Syria, Yemen, Qatar… Systematic failures of Saudi foreign policy

Syria, Yemen, Qatar… Systematic failures of Saudi foreign policy

Since May, the normalization process between the Kingdom of Saudi Arabia and Syria has intensified. As per the latest news, high-ranking officials representing Riyadh frequently visit Damascus, the Syrian capital. Expectations are high that the talks on opening a new page in relations between the two countries will soon yield positive results.

As is known, Saudi Arabia had been a major sponsor of Sunni-Salafi groups seeking to overthrow Bashar al-Assad since the beginning of the Syrian conflict. However, the Sunni front failed to depose Assad. Along with Qatar and Yemen, the Syrian conflict is the most significant foreign policy failure Riyadh has faced in the past decade.

The Kingdom used different methods in all three cases: a diplomatic and economic blockade in the Qatar crisis, proxies in the Syrian conflict, and direct intervention in the Yemeni conflict.

Although the methods were different, none produced the results that the Kingdom had targeted and desired. Instead, in all three countries, we witnessed the strengthening of Saudi's main regional rival, Iran. Tehran's Shiite network, also called "Axis of Resistance," stretching from Iraq, Syria to Lebanon, and the Mediterranean is much more diffused than the pre-war situation in Syria. According to some reports, there are tens of thousands of Iranian-backed militias operating in Syria. The Yemen case should be considered as a fiasco. Because the Yemeni conflict not only pushed the Houthis closer to Iran's orbit but also made oil infrastructure, the Kingdom's economic lifeline, and Saudi cities critically vulnerable against missile and drone attacks. The blockade of Qatar has caused the Tehran-Doha rapprochement and stimulated Turkey to expand its military presence in the Gulf.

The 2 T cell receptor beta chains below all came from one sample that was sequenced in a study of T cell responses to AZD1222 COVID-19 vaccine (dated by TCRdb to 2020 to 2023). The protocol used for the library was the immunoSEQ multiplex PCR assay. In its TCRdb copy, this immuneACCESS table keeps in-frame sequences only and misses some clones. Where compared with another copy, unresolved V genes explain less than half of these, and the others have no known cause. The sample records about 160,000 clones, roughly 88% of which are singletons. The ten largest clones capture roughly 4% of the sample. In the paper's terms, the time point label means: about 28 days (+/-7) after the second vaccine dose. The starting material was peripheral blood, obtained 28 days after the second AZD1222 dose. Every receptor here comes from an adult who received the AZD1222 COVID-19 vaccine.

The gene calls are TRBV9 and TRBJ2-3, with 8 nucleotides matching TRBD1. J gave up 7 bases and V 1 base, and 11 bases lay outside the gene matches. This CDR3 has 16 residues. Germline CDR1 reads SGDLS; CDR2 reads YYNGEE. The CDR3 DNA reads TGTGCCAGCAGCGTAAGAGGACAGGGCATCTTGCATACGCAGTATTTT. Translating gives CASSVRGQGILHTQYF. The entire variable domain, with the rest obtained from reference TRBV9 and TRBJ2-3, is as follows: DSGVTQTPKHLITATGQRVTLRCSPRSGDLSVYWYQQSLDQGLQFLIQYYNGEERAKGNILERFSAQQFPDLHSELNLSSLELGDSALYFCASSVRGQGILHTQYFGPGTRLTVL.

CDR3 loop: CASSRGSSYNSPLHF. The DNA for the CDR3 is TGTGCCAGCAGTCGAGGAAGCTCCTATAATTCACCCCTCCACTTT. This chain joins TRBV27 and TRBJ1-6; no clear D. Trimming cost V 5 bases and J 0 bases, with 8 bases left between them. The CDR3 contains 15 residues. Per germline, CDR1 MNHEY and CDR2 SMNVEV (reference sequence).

In other words, the aggressive and interventionist approaches that the Kingdom risks to change the regional status quo have led to irreversible consequences. Therefore, in our opinion, there is a need for a change in the "modus operandi" of Saudi foreign policy. Riyadh should take less risky and more restrained steps when interfering in regional configurations and consider ways to deal with failed situations with minimal damage.